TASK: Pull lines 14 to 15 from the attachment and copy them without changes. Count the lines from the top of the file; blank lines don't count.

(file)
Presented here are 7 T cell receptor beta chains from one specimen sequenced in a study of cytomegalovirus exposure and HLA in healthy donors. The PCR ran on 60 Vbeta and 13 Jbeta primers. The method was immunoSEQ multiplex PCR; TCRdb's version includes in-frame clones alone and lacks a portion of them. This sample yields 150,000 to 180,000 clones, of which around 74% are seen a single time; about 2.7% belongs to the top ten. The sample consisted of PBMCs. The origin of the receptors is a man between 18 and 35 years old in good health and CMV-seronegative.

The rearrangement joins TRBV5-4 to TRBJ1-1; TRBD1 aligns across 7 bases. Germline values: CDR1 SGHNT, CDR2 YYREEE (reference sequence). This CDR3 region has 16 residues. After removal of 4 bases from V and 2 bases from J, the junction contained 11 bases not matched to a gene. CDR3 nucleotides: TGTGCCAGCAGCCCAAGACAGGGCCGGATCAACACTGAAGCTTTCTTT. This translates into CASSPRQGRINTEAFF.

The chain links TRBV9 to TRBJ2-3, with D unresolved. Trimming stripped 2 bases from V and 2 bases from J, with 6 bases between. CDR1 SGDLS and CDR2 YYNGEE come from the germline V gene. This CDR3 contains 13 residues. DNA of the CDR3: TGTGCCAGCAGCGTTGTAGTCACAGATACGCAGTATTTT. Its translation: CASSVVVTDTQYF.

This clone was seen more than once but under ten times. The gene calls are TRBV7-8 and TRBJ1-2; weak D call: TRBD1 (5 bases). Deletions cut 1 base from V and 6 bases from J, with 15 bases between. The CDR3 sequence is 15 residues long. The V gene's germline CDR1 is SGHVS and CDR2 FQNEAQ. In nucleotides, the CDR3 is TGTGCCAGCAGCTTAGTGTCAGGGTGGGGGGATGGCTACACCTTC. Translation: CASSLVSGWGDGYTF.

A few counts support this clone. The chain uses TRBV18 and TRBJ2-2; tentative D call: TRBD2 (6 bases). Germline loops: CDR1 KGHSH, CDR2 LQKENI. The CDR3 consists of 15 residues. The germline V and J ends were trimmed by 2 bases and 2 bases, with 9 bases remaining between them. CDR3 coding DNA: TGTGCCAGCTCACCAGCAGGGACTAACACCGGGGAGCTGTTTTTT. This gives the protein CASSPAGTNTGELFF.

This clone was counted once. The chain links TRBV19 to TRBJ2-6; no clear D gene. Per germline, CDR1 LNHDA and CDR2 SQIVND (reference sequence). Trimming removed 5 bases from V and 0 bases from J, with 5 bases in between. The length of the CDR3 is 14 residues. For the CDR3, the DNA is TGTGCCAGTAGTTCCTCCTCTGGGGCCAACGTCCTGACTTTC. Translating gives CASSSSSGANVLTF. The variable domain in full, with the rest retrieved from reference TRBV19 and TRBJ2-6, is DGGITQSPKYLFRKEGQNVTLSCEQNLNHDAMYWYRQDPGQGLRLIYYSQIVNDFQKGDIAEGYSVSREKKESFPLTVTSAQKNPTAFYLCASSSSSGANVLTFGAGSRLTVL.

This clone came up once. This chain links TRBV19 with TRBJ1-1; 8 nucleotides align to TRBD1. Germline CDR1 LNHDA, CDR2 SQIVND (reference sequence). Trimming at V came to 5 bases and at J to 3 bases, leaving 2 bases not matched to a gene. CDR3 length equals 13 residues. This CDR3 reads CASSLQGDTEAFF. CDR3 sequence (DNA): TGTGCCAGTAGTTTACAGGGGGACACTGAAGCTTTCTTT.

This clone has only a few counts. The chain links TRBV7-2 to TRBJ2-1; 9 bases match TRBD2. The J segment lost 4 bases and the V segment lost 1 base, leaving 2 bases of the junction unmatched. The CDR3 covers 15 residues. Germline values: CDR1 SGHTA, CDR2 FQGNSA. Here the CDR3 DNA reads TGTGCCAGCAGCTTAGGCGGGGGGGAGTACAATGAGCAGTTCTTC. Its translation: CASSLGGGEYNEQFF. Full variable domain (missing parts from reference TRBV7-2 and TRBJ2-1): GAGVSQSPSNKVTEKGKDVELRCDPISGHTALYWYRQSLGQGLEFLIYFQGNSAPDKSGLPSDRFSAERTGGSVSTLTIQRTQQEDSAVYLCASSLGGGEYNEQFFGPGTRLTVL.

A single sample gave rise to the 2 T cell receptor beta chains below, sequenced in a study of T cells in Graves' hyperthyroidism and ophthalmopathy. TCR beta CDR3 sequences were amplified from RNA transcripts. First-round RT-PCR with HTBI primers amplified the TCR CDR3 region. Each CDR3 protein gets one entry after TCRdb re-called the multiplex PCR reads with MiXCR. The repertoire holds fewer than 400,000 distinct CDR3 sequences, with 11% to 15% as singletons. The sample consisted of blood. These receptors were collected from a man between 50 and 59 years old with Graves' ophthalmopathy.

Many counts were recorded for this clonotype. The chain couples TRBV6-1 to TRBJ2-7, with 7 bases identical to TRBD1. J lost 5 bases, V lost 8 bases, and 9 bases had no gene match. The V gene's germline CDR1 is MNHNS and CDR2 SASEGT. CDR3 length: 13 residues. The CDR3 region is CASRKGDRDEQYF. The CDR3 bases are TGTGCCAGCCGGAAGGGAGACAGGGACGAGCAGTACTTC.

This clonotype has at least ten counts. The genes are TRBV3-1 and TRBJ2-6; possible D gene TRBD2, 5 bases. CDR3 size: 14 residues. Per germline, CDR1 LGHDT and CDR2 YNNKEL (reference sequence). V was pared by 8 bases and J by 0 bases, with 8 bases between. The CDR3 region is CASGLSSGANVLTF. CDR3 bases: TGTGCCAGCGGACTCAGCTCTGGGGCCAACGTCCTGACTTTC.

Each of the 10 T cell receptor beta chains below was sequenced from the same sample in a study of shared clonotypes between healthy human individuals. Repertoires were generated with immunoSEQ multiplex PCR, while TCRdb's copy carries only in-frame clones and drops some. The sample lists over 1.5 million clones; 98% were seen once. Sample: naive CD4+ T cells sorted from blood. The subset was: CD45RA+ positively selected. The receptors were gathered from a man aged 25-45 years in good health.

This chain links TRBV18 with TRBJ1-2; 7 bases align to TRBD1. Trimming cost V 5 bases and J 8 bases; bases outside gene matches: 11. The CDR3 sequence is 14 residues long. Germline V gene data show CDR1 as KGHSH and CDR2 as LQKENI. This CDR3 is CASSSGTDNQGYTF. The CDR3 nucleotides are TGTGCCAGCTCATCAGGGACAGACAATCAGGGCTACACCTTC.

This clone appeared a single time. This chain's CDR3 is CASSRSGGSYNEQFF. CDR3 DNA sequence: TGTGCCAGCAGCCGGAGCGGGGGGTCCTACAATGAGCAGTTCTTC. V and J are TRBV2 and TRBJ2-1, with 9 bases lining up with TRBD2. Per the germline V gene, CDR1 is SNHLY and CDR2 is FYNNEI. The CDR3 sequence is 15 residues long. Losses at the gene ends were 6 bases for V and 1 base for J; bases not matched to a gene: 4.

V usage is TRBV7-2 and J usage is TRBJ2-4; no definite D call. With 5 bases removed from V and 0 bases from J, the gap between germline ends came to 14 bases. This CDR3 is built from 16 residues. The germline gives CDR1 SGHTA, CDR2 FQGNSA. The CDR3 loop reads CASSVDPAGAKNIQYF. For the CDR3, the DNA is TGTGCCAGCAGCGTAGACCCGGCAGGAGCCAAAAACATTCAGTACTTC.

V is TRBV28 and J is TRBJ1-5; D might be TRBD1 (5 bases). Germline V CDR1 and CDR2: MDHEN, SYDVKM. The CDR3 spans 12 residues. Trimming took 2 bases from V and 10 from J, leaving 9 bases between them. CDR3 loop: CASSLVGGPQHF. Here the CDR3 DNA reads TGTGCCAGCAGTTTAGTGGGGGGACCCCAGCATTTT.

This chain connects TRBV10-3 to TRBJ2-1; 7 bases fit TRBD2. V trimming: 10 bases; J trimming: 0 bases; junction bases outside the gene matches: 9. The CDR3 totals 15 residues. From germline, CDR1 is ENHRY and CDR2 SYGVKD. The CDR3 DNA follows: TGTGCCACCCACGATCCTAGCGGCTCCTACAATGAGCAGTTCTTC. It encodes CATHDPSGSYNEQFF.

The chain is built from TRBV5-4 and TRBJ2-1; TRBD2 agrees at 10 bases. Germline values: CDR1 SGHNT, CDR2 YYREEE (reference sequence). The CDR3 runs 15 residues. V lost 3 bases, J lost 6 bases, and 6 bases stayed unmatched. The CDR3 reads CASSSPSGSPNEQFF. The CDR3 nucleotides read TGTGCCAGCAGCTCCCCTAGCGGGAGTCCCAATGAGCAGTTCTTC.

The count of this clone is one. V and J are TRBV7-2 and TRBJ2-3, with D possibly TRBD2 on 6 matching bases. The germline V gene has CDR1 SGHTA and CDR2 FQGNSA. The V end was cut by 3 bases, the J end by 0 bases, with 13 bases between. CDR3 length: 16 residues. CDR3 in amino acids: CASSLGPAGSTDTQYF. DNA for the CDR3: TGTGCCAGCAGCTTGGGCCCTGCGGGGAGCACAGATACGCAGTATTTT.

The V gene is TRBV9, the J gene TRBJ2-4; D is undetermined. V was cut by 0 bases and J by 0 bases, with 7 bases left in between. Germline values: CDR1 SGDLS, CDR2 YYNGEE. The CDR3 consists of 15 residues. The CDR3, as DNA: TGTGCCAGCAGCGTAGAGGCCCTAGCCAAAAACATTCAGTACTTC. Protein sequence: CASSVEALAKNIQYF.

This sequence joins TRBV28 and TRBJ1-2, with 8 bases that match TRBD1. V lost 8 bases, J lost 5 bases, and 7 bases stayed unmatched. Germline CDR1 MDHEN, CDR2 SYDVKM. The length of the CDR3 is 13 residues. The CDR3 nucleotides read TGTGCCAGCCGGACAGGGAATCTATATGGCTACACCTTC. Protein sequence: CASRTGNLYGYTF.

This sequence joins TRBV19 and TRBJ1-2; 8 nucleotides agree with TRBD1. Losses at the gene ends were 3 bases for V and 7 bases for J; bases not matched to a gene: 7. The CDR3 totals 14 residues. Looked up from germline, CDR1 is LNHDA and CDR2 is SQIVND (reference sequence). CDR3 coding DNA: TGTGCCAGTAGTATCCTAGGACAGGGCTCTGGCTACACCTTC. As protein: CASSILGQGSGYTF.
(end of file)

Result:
This clone appeared a single time. This chain's CDR3 is CASSRSGGSYNEQFF. CDR3 DNA sequence: TGTGCCAGCAGCCGGAGCGGGGGGTCCTACAATGAGCAGTTCTTC. V and J are TRBV2 and TRBJ2-1, with 9 bases lining up with TRBD2. Per the germline V gene, CDR1 is SNHLY and CDR2 is FYNNEI. The CDR3 sequence is 15 residues long. Losses at the gene ends were 6 bases for V and 1 base for J; bases not matched to a gene: 4.

V usage is TRBV7-2 and J usage is TRBJ2-4; no definite D call. With 5 bases removed from V and 0 bases from J, the gap between germline ends came to 14 bases. This CDR3 is built from 16 residues. The germline gives CDR1 SGHTA, CDR2 FQGNSA. The CDR3 loop reads CASSVDPAGAKNIQYF. For the CDR3, the DNA is TGTGCCAGCAGCGTAGACCCGGCAGGAGCCAAAAACATTCAGTACTTC.